BRUSSELS -- King Albert II and thousands of mourners Wednesday remembered the 28 victims of last week's bus crash in a Swiss tunnel during a memorial service centering on the 22 schoolchildren whose promise of youth was shattered by sudden death.

Under a sparkling sky in northern Lommel, soldiers took part in a solemn procession that carried 15 coffins into a 5,000-capacity hall. The brown casket contained the remains of a teacher, the 14 white ones held the bodies of children who were on the cusp of their teenage years.

The students and the teacher were from one of two schools in northern Belgium that shared a bus for a traditional "snow class" vacation in Switzerland. They were returning from that exuberant holiday on March 13 when tragedy struck. Their bus, carrying 52 people, slammed into a tunnel wall. In addition to the dead, 24 children were injured.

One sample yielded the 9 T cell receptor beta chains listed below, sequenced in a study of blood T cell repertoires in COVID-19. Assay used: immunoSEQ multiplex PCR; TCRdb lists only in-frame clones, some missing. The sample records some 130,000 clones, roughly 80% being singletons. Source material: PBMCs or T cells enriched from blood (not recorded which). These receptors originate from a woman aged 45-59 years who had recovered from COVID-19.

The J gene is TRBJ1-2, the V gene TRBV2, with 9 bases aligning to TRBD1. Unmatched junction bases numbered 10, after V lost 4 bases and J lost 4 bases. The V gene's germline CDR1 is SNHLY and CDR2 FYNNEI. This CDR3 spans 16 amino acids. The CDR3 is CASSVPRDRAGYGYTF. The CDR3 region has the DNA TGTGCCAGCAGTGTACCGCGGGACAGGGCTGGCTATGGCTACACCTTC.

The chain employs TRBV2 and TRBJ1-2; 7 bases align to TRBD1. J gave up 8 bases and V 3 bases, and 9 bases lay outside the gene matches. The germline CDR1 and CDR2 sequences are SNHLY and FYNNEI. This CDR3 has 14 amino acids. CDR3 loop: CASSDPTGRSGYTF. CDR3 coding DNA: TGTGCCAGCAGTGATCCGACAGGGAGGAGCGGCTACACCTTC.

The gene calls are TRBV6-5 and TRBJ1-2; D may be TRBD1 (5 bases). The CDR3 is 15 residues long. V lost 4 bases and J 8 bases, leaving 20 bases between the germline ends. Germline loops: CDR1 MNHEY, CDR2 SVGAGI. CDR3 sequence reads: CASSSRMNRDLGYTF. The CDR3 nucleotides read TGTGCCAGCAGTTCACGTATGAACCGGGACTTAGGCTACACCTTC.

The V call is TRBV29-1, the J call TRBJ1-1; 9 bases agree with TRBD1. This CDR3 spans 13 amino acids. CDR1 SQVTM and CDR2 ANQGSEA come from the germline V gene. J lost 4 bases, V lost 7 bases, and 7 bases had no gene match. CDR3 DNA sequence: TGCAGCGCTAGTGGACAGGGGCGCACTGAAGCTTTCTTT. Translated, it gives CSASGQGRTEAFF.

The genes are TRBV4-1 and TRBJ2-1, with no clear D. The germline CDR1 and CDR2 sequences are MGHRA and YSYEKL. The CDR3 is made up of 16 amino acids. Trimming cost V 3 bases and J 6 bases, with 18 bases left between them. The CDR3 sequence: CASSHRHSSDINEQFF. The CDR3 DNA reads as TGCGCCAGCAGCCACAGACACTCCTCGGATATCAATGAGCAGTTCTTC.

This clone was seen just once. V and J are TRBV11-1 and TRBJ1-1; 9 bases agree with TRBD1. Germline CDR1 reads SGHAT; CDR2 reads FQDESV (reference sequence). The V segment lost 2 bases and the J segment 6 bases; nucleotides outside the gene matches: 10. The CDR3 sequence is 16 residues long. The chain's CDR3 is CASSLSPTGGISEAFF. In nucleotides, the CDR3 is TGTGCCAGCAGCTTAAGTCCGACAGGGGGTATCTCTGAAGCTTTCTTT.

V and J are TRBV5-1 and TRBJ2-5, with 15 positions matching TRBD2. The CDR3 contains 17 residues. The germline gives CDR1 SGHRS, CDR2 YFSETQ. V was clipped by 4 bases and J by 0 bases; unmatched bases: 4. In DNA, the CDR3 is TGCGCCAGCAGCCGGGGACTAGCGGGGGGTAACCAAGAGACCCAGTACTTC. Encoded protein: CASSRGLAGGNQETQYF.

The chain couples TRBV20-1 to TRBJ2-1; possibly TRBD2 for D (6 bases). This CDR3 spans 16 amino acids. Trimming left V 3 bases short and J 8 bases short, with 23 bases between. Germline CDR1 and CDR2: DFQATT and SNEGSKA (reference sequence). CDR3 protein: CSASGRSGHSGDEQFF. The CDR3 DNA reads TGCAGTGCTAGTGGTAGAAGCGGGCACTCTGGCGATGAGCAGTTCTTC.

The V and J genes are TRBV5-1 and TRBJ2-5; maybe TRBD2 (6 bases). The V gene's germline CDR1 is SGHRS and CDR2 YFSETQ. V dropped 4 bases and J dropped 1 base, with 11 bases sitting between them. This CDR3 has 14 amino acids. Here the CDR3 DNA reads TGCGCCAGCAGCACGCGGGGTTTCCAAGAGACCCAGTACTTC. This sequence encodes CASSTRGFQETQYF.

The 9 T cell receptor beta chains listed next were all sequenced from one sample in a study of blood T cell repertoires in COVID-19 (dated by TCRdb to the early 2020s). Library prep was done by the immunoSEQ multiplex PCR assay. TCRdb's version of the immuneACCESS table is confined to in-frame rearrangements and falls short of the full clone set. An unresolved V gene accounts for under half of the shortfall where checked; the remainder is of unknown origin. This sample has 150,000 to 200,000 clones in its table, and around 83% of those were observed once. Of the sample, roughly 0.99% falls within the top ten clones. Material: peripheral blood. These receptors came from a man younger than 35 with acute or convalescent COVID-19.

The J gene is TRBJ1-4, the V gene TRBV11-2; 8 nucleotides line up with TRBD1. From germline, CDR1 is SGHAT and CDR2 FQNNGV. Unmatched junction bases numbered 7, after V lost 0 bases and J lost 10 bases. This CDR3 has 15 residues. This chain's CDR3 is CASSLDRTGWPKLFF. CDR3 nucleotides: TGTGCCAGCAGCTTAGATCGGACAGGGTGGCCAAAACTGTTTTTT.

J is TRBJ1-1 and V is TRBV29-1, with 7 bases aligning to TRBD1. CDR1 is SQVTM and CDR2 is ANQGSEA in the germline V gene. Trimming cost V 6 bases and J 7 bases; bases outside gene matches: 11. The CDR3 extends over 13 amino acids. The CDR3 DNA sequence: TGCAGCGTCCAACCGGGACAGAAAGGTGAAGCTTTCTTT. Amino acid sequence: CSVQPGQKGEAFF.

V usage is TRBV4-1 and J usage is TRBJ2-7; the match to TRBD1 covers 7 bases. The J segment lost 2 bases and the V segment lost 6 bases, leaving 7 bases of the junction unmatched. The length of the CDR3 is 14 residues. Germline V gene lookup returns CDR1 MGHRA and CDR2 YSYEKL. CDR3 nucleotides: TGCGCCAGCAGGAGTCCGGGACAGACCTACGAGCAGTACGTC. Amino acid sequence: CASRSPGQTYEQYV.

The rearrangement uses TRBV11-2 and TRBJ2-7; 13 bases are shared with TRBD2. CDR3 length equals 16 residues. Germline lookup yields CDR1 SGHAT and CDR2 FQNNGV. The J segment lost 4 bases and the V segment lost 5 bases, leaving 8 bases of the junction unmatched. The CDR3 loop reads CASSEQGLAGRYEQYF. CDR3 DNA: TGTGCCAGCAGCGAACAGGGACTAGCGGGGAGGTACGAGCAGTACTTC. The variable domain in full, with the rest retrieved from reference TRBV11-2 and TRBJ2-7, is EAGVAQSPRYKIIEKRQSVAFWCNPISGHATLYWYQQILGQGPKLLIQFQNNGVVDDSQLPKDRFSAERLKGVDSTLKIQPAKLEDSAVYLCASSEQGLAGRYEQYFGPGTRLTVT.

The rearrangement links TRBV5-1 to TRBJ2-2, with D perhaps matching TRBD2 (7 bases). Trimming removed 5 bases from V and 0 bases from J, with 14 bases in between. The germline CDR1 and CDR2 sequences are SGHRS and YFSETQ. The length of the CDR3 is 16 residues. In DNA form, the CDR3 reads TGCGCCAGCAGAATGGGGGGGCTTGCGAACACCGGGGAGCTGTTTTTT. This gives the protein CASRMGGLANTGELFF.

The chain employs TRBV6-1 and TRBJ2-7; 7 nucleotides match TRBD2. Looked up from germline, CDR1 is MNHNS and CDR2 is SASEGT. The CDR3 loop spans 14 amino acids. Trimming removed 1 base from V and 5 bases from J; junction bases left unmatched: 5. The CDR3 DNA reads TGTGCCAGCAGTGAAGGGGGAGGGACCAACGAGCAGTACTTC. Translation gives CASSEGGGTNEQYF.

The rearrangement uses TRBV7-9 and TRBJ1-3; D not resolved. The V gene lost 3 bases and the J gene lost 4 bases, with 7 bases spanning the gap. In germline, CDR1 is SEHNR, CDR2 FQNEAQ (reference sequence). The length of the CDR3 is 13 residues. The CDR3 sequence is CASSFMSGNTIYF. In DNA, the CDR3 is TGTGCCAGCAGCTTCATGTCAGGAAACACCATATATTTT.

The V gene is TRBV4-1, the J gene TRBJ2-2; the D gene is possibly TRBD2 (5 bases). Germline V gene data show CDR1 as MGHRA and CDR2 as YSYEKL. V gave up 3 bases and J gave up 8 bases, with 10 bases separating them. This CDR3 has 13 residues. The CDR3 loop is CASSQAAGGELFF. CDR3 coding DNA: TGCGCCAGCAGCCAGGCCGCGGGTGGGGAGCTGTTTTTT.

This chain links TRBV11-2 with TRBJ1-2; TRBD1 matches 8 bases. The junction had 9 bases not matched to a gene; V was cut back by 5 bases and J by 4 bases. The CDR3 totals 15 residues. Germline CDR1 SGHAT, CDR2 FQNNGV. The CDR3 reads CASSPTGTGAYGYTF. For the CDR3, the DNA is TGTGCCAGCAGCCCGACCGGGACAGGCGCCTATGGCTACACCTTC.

The cause of the crash remains under investigation.

In Leuven, close to Brussels, a vigil with torches and candles lit up an evening sky as hundreds of students and citizens attended to show their respect for the victims of the second school that was hit by the tragedy. A full memorial service is set for early Thursday.

"Is there something worse than parents who lose what they love most?" asked Lommel Mayor Peter Vanvelthoven at the opening of Wednesday's service.

Fathers and mothers, brothers and sisters of the dead gave speeches reminiscing about their lost loved ones, including a daughter's favorite meal and a son's newly decorated bedroom.

"The snow classes were a true feast. Happy, smiling kids. Excellent weather, great snow," ski monitor supervisor Marina Claes said of the days preceding the tragedy. She spoke of snow barbecues, surprise parties, and on the last day "everyone got their much desired ski diploma," she said.

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